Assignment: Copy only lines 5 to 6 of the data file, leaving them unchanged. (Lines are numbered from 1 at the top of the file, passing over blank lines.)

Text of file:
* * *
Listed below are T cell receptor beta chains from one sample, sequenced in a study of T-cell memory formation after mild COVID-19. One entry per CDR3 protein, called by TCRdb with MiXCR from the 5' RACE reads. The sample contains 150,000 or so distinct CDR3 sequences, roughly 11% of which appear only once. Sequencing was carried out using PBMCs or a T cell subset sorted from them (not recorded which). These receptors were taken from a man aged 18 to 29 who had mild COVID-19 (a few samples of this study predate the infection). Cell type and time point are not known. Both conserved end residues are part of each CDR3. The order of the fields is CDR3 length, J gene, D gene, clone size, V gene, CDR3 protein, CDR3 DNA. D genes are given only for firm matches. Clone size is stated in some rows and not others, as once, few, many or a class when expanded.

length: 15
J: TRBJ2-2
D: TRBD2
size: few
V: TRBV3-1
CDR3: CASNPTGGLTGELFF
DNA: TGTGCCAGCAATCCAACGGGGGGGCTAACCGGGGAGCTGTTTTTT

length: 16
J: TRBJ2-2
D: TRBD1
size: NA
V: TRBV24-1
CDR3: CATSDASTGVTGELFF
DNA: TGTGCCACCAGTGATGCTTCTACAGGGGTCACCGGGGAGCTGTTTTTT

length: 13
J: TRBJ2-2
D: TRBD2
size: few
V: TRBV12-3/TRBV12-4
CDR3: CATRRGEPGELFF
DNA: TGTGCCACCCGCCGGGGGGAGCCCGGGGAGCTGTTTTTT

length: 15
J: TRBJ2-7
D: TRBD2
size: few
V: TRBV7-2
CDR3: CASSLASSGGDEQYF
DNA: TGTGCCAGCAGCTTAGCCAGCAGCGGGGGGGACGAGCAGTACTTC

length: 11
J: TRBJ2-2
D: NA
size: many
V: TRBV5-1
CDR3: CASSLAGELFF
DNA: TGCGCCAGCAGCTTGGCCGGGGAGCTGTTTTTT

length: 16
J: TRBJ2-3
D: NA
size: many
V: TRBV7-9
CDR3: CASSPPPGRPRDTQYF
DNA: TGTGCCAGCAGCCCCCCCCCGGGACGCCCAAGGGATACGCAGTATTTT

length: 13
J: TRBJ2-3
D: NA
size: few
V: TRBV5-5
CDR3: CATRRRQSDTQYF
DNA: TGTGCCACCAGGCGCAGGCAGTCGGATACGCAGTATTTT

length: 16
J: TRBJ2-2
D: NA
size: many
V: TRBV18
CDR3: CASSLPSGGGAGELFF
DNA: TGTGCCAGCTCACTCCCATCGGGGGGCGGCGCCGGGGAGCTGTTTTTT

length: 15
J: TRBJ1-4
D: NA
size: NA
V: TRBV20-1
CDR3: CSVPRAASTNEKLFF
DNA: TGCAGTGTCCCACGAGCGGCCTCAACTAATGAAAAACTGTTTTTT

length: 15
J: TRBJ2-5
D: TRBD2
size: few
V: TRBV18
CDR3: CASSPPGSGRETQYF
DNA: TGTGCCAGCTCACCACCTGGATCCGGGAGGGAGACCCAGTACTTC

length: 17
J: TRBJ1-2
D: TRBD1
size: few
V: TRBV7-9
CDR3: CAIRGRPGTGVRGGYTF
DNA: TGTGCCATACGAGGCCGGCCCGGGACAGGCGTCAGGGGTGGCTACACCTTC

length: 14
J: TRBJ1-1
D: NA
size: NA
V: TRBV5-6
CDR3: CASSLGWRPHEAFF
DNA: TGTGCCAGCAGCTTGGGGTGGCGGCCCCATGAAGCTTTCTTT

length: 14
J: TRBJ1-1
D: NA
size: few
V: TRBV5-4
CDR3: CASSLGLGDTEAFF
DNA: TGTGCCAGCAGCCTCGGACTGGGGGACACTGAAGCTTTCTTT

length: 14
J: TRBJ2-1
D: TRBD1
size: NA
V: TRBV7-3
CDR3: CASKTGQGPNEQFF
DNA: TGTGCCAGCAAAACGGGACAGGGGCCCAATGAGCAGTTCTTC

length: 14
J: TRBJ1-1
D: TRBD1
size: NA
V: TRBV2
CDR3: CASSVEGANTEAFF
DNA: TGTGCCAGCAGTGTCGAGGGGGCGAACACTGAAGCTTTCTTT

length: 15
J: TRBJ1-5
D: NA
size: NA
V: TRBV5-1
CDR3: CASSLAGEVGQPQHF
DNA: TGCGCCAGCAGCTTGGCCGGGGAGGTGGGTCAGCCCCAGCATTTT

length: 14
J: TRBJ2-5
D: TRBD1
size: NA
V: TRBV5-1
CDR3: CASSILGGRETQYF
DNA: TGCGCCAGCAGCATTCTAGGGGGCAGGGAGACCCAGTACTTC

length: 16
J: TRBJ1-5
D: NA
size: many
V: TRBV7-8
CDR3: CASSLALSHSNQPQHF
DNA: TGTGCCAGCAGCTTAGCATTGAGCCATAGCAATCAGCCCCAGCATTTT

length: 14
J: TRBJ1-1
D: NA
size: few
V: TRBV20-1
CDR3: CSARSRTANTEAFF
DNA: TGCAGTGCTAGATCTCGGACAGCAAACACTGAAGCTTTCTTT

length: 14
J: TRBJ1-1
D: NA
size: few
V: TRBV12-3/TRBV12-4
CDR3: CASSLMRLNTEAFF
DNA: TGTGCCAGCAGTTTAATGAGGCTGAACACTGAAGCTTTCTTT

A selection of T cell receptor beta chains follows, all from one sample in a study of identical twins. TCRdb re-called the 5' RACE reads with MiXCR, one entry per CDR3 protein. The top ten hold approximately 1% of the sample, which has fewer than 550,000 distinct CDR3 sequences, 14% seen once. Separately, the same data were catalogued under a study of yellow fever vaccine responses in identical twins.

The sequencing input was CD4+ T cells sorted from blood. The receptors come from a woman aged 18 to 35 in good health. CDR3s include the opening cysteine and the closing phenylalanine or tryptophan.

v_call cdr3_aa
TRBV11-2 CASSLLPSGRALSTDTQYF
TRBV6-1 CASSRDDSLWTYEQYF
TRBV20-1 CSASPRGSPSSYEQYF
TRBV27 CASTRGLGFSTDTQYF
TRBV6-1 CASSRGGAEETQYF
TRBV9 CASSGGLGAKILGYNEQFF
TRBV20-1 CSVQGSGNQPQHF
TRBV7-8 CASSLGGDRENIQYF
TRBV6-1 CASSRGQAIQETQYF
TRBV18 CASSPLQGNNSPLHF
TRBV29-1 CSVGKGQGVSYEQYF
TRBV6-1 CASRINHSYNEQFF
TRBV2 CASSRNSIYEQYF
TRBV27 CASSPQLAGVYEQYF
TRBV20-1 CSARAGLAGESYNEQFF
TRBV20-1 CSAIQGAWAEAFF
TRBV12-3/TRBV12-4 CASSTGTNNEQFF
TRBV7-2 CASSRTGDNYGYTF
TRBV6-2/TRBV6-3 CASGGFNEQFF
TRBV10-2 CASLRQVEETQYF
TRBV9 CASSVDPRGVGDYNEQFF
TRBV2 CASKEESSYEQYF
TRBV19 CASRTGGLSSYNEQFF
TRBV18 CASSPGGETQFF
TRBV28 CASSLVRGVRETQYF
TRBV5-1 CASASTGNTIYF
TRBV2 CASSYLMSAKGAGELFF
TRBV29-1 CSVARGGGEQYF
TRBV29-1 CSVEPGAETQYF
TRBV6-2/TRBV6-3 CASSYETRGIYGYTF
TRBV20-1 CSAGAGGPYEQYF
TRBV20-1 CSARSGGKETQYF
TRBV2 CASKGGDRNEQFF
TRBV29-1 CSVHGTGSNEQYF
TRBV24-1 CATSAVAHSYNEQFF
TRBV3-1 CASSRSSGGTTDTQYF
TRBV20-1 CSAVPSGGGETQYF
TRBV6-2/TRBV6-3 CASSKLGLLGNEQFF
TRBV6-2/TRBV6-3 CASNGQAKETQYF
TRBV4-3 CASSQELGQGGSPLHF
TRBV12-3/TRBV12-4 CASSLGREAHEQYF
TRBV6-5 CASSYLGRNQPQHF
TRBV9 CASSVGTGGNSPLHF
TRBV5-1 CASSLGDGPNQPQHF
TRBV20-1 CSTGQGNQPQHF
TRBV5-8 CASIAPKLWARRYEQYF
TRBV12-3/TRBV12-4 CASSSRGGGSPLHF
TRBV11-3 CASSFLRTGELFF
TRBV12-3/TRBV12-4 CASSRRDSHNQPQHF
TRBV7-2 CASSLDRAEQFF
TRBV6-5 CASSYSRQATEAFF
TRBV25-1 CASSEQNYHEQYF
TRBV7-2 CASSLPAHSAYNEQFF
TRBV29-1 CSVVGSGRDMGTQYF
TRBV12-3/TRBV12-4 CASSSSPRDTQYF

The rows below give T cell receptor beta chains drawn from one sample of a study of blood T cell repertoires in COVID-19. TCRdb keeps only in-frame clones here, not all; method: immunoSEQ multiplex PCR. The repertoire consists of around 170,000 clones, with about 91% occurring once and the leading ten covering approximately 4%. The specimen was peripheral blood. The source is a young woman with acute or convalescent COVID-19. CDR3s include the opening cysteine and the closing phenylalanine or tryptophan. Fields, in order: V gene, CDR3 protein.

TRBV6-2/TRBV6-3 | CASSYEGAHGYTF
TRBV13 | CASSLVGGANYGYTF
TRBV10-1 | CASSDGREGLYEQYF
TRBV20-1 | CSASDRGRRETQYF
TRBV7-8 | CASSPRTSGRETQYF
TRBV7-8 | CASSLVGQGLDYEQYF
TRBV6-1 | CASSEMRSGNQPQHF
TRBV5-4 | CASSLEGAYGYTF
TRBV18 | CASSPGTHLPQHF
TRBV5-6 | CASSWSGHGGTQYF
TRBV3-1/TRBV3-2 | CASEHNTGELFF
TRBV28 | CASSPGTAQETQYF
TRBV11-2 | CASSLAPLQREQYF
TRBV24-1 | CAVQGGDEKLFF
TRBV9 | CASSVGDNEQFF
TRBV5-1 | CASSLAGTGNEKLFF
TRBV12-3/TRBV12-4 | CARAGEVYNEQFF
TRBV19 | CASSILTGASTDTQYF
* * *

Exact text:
size: few
V: TRBV3-1